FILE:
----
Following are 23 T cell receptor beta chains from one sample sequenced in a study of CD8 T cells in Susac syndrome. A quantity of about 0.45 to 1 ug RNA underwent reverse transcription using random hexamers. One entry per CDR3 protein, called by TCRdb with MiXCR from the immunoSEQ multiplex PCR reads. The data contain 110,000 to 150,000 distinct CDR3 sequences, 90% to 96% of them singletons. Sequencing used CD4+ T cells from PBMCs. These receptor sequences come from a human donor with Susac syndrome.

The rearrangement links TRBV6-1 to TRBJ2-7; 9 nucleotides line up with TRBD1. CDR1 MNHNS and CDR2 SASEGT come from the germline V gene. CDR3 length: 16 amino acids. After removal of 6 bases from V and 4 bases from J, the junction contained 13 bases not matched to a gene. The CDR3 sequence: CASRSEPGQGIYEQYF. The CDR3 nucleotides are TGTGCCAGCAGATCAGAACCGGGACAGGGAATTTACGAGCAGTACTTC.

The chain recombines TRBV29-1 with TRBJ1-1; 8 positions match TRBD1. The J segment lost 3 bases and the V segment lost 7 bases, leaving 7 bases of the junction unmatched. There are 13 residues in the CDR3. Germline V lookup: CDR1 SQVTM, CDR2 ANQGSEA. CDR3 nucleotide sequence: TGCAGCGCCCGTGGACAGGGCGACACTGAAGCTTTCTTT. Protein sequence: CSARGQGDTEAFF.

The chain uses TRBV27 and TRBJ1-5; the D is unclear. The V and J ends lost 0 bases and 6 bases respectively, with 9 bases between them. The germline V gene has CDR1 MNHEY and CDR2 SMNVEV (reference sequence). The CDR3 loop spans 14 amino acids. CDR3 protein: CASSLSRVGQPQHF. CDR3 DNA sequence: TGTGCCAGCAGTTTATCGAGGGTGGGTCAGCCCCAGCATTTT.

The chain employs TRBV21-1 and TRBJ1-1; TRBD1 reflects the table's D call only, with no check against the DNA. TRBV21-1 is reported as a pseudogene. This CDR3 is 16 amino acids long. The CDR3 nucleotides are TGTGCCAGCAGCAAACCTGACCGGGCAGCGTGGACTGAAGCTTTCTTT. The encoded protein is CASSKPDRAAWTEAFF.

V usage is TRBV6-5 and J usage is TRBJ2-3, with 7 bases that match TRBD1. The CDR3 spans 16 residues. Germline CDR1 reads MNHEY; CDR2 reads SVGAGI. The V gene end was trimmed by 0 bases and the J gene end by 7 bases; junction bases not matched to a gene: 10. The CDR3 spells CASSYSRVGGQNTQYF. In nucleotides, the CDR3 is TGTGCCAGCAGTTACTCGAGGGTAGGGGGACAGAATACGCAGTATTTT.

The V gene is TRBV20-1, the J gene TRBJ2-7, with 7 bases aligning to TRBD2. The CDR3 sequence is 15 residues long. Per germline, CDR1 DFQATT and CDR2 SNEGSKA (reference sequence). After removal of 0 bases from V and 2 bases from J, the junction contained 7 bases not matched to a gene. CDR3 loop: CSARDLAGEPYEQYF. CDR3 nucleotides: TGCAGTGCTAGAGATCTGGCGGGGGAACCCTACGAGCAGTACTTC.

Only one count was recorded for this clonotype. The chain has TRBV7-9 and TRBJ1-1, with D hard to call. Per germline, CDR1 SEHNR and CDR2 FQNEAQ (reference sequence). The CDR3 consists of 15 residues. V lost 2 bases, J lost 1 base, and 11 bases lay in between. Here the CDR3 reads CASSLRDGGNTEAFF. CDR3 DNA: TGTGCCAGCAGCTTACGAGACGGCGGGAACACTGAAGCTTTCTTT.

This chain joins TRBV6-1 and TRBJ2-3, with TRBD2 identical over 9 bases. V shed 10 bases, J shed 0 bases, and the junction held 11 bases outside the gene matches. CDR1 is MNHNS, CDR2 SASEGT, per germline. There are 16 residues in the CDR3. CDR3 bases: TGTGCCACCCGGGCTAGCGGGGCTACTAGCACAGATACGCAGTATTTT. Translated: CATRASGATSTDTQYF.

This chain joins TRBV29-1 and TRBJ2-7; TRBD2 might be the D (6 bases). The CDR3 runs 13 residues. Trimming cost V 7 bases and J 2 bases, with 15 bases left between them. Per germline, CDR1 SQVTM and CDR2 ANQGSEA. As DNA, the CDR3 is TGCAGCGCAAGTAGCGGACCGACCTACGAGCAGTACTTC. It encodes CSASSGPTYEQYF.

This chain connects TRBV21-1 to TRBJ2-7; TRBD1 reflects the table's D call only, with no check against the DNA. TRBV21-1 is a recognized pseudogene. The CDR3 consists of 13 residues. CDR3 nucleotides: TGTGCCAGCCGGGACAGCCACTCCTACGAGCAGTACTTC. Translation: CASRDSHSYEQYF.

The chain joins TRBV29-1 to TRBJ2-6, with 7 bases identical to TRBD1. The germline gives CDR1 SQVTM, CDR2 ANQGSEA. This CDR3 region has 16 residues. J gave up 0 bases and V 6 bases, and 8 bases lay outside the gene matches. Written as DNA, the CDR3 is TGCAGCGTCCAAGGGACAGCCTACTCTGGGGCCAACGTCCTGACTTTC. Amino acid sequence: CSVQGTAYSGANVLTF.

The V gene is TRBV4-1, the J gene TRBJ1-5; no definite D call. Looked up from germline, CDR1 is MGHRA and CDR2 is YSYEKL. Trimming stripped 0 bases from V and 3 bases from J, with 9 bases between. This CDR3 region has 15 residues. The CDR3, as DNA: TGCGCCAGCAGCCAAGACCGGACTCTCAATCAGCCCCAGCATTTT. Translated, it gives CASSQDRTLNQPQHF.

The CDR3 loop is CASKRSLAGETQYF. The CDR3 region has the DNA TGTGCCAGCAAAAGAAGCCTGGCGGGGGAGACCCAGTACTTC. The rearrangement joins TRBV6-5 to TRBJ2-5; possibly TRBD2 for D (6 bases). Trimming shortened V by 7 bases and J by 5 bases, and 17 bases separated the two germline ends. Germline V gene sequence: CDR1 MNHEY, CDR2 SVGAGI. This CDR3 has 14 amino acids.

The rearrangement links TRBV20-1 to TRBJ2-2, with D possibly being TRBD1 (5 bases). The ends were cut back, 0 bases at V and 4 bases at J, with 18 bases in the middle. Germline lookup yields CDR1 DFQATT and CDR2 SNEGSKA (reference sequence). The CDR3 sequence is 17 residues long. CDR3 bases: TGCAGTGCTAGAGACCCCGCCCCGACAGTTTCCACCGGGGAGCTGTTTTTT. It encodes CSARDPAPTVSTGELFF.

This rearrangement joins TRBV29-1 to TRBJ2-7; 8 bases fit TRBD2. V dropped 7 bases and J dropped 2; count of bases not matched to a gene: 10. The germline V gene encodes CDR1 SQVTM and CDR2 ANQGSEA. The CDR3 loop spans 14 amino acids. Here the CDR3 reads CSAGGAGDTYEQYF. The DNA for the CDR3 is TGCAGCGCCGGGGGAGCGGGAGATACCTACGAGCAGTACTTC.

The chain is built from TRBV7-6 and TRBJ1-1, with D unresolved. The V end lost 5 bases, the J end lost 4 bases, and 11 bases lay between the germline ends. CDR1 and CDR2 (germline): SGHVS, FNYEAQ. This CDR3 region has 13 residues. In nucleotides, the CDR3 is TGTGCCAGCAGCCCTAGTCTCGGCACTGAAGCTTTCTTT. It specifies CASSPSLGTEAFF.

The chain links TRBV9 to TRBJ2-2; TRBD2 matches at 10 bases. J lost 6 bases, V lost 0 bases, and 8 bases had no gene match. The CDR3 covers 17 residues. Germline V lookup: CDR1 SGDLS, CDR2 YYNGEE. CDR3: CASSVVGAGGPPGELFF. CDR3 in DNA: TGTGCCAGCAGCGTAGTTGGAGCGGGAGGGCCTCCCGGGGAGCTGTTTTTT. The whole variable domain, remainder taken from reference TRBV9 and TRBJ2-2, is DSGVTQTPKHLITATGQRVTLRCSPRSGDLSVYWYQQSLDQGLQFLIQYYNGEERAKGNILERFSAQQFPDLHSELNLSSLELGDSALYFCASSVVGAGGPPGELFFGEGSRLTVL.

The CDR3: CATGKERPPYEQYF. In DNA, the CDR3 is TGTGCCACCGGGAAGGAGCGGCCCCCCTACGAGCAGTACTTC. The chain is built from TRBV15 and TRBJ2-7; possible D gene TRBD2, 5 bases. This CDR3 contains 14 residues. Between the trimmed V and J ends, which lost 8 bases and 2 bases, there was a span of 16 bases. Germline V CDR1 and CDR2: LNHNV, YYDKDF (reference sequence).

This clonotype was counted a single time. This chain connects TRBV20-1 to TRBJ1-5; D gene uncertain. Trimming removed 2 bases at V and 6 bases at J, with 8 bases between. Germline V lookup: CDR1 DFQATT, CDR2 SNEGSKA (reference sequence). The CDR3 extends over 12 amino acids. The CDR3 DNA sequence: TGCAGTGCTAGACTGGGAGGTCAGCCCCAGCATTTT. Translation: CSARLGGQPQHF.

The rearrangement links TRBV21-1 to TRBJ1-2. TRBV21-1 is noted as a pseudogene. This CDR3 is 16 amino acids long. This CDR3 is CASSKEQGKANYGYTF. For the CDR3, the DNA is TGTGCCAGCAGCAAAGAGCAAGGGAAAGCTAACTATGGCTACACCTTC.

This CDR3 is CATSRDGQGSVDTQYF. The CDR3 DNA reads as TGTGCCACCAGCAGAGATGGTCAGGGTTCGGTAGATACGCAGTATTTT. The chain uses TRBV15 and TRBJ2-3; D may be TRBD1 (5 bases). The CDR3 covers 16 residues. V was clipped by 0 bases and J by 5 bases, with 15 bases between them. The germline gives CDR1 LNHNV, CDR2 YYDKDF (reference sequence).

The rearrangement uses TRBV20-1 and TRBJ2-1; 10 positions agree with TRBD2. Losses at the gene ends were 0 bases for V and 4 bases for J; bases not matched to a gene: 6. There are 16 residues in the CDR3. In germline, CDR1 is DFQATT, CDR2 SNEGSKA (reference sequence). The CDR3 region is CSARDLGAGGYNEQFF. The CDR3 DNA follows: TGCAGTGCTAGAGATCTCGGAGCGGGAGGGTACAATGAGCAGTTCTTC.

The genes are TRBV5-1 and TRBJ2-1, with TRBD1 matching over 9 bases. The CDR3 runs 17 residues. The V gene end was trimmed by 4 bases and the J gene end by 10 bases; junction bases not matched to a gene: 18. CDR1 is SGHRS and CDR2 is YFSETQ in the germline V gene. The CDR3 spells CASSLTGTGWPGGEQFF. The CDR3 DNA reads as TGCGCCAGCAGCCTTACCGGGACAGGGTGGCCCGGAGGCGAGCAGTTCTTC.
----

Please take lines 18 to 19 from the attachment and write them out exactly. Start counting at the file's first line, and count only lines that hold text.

The chain links TRBV9 to TRBJ2-2; TRBD2 matches at 10 bases. J lost 6 bases, V lost 0 bases, and 8 bases had no gene match. The CDR3 covers 17 residues. Germline V lookup: CDR1 SGDLS, CDR2 YYNGEE. CDR3: CASSVVGAGGPPGELFF. CDR3 in DNA: TGTGCCAGCAGCGTAGTTGGAGCGGGAGGGCCTCCCGGGGAGCTGTTTTTT. The whole variable domain, remainder taken from reference TRBV9 and TRBJ2-2, is DSGVTQTPKHLITATGQRVTLRCSPRSGDLSVYWYQQSLDQGLQFLIQYYNGEERAKGNILERFSAQQFPDLHSELNLSSLELGDSALYFCASSVVGAGGPPGELFFGEGSRLTVL.

The CDR3: CATGKERPPYEQYF. In DNA, the CDR3 is TGTGCCACCGGGAAGGAGCGGCCCCCCTACGAGCAGTACTTC. The chain is built from TRBV15 and TRBJ2-7; possible D gene TRBD2, 5 bases. This CDR3 contains 14 residues. Between the trimmed V and J ends, which lost 8 bases and 2 bases, there was a span of 16 bases. Germline V CDR1 and CDR2: LNHNV, YYDKDF (reference sequence).